But that's fair, no? Gripen was not designed to be a long range strike bomber. And sure, in training exercises you can have simulated dogfights where the one with less fuel will have to disengage sooner. But would such dogfights happen in a real world conflict? As I already mentioned, the F-35 will supposedly hit you with missiles before you even know it's there.

gta4 wrote:Sorry to blow up Mig's fanboys' bubble

I've read a comparison between the MiG-29 and F-16 by a German pilot (I think) and he too was very critical of the MiG. The Polish can also directly compare the two, so if the MiG is so bad, why is Poland keeping them operational for so long?

Thank you @XanderCrews for the 12-year old article, it was an interesting read. But whether the rumor about applying political pressure is true or not, the article does not say. If there's any truth to it, it looks like the Norwegians had to go to extra lengths to explain why they chose the F-35 over the Gripen, and it boiled down to politics.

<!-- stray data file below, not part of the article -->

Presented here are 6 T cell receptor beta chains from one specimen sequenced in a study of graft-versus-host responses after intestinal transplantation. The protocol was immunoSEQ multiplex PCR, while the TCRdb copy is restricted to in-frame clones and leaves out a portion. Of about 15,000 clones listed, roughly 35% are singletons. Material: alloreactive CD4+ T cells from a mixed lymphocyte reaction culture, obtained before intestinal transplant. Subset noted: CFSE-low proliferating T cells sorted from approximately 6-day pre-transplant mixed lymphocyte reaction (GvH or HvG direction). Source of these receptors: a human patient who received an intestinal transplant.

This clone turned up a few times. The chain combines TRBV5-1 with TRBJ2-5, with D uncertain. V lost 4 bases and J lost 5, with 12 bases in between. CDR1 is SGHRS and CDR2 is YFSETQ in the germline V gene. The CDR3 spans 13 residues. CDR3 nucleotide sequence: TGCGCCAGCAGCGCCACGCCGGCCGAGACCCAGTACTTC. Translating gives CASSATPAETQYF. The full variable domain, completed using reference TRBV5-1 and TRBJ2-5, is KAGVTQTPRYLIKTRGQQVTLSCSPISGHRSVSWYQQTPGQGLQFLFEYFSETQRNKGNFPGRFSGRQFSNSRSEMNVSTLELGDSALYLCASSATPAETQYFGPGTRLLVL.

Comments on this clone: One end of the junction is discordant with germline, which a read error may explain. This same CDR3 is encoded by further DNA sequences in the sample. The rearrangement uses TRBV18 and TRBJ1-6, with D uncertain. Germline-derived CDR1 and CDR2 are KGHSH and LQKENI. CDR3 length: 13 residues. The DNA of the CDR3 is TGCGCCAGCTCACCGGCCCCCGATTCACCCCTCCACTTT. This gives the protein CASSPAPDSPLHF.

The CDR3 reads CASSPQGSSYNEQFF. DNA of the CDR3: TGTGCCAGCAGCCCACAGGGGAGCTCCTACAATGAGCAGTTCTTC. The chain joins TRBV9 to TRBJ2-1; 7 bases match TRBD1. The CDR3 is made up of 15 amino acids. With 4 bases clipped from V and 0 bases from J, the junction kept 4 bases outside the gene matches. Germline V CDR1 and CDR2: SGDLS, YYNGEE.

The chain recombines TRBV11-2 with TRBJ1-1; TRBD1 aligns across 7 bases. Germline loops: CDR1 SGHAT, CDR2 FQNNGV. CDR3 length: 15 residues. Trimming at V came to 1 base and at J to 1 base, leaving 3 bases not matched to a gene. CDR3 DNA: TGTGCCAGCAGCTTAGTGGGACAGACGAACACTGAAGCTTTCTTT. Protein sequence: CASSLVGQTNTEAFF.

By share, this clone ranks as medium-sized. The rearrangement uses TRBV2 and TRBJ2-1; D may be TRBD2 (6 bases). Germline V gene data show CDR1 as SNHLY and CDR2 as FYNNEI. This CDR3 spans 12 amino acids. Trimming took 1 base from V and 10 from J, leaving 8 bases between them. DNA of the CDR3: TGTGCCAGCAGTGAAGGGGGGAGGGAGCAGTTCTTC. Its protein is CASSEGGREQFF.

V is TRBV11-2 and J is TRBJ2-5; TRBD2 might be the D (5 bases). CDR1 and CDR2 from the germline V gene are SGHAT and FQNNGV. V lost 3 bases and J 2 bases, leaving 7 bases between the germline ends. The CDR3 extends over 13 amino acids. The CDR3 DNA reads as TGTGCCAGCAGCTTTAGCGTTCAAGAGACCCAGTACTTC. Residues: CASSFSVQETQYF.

ricnunes wrote:And on top of all that and due to the F-35 being far more capable (stealth with more advanced sensors/avionics and as such more survivable, carrying more weapons, having far more range, etc...) a mission that for example requires 12 (twelve) Gripen E's will only require 4 or less F-35's. What does this mean?
It means that even if metrics such as CPFHs could somehow benefit the Gripen E, the REAL operational cost will be far less with the F-35 (compared to a Gripen E fleet) due to the need to having the need to use far less aircraft for a certain missions or roles.